For the function, $$y=\frac{x^2-1}{x-1}$$ The denominator cannot be zero. So


"$y=\frac{x^2-1}{x-1}$ is discontinuous at $x=1$ since $y$ is undefined at that point. This leaves a gap in the curve. The limit tells us that $y\to2$ as $x\to1$, so the gap is at $(1,2)$ ."

This is a bit from my maths textbook (Maths In Focus) about discontinuous functions.

This is cool and good. However, what I'm having a bit of trouble with is understanding how can $y=\frac{x^2-1}{x-1}$ be equal to $y=x+1$ when they generate different graphs.

The graph $y=\frac{x^2-1}{x-1}$ is discontinuous while $y=x+1$ is continuous. What I don't understand is why does the graph of $y=x+1$ change when it is multiplied by $\frac{x-1}{x-1}$, which is essentially multiplication by one. How can you change a value/graph when all you do is multiply by one?

I have searched over the internet and there isn't a single article/video explaining this specifically, which probably means I'm misunderstanding something or overlooking something fundamental. Any clarification on what exactly is going on would be deeply appreciated.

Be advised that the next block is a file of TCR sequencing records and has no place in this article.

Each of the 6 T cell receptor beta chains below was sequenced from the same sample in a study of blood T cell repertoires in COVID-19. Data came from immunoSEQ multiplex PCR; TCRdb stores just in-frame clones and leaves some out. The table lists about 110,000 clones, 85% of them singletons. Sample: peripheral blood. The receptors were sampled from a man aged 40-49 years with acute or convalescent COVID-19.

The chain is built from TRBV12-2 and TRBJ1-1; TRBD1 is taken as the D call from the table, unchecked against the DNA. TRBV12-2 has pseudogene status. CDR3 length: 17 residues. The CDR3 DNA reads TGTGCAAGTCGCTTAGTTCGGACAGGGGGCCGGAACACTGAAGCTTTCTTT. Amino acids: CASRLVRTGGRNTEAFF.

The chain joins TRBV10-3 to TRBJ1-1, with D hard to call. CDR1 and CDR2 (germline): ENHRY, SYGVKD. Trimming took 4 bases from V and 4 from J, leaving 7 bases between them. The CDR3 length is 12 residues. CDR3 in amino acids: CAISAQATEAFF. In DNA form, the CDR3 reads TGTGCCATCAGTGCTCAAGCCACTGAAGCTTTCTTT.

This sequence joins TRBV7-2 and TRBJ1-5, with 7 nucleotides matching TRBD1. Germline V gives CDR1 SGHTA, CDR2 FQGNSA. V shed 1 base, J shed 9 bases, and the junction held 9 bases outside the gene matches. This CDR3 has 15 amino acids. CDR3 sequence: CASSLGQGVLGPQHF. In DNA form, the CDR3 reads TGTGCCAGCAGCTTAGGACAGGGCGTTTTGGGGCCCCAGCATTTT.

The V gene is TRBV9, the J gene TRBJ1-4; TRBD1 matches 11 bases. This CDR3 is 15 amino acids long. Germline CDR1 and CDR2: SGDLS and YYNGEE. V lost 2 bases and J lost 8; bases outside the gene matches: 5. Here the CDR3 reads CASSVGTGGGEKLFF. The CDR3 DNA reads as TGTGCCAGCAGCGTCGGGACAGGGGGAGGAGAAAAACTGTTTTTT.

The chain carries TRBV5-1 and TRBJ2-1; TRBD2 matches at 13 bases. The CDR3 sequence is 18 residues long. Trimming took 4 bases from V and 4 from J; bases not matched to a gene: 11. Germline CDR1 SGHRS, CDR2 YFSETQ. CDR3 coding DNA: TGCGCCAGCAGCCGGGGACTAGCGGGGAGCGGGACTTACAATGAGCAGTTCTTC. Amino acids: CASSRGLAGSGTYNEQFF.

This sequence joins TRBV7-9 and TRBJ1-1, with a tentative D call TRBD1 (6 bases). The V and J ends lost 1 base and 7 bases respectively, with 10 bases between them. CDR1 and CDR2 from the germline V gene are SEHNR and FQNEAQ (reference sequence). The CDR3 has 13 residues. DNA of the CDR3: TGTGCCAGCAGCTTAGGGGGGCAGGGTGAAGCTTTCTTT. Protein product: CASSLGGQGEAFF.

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    $\begingroup$ You are not multiplying by 1 when x = 1 though. Your function is $\frac{x^2-1}{x-1} = x+1 $ when x is not 1 and undefined when x is 1. This is indistinguishable from $x+1$ as a picture but technically it has a diferent domain to your original function, hence is different. $\endgroup$ – Paul Feb 13 at 12:02

The problem is that $\frac{x-1}{x-1}$ is essentially 1, except for $x=1$ in which case the graph is undefined. This is called removable discontinuity, which means you can create a continuous function defined on the entirety of $\mathbb{R}$ by redefining $y$ in one point: $$\hat{y}(x)=\begin{cases}2&\text{ if }x=1\\\frac{x^{2}-1}{x-1}&\text{ else}\end{cases}.$$

More on this can be found at: https://en.wikipedia.org/wiki/Classification_of_discontinuities.


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